When he shouts for Amelia, her heart stutters in her chest. Amelia Pond – like a fairytale. Like a magic world where a Raggedy Doctor will appear in her backyard and eat all her food and fix a scary crack in her wall and break a promise. Like a magical world she wants to remember. And he isn't getting away this time. So she finds a cricket bat (hey, she was rushed. It'd been twelve years).

As she cuffs him, she wonders if he hasn't got any more clothes – because really, though she loves him to death raggedy, shouldn't a man with a library and a swimming pool and a swimming pool inside a library be able to get himself some new clothes? She'd have offered, twelve years ago, had he asked. But he hadn't asked.

Why six months? It had been the first thing she'd thought of, and she replies in anger without thinking, only wanting him to finally understand that the little girl he was looking for was right here, dammit, so why can't he see? It's been twelve years! Twelve long, painful years that she can't bear repeating, so why is he acting like he's seen her five minutes ago?

And it's not like he has a right to be angry at her - he said five minutes and came back in twelve years, so why should it matter that she said six months? Hypocrite - that's what he is, scolding her for lying to him when he lied to her all those years ago.

But she knows exactly why six months. Knows it down to the day (six months give or take, to be honest). Because six months (give or take) ago she had eaten her first apple in twelve years. So why is he coming now, when she's finally gotten used to the idea that he isn't going to?

Is it possible he did like apples? That she spent twelve years avoiding her favorite fruit like the plague for nothing? And then, the forbidden question – is it possible she had chased him away by not eating apples?

He's not done yet. Because he's still cooking, isn't he? It's been five minutes (for him, give or take) and he's still cooking. She doesn't know what that means, but it's more convincing than anything else he's said so far (and the apple, the apple helps).

Unless of course, time travelers often ooze bright yellow glowy stuff from their mouths. But she doesn't think they have epileptic fits often (she hopes) (because it'd be a bit of a pain) (and maybe she doesn't want to be a time traveler if that's true) (but maybe she still does).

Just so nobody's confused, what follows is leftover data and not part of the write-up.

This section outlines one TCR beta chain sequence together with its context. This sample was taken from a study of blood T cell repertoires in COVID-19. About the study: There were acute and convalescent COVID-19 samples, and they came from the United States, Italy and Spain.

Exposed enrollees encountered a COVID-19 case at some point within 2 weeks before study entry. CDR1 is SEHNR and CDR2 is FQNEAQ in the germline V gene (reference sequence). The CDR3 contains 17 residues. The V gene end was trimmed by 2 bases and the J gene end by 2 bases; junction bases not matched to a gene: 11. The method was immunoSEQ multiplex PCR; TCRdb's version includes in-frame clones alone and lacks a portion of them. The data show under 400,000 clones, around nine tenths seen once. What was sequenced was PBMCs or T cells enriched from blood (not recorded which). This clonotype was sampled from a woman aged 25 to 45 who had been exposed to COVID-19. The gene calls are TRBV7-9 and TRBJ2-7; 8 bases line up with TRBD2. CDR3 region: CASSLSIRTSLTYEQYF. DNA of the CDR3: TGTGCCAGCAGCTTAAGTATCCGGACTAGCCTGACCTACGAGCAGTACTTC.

She can't possibly come. It's her wedding tomorrow. And it's been fourteen years since fish custard and cracks in her wall. And she's spent fourteen years trying to forget her Raggedy Doctor (not really so raggedy with a bow tie) (what a stupid tie).

She tells him she grew up, that she doesn't want to come anymore. (she lied). Because she is the Scottish girl in the English village, and neither of them belong. If he leaves her behind she might have to find a new name, because Amy Pond sounds like something out of a fairytale too, when he says it.

And there are knobs and buttons that her fingers ache to touch. And it's shiny, and bigger on the inside, and she's terrified that it's all a dream. Why is she so special? Why should she get a chance to run away, when millions of people around the world want the same chance? It's almost unfair (but she has waited) (waited long enough)

And then she is in his machine, his wonderful, glorious machines with a swimming pool inside a library (she never understood that, don't the books get wet?) (and she's in her nightie(that's embarrassing)) (she's always in her nightie with him) (maybe it's lucky). And sure, it's her wedding tomorrow, but he has a time machine (let's forget how badly he's been late, shall we?) (after all, two years is better than twelve, isn't it?), and she has a million adventures just waiting for her. All of time, anything that ever was or ever will be. How silly, to think that a man ready to take on the universe in a bow tie would be scared off by a fruit.


Malus pumila - The latin/scientific name for 'apple'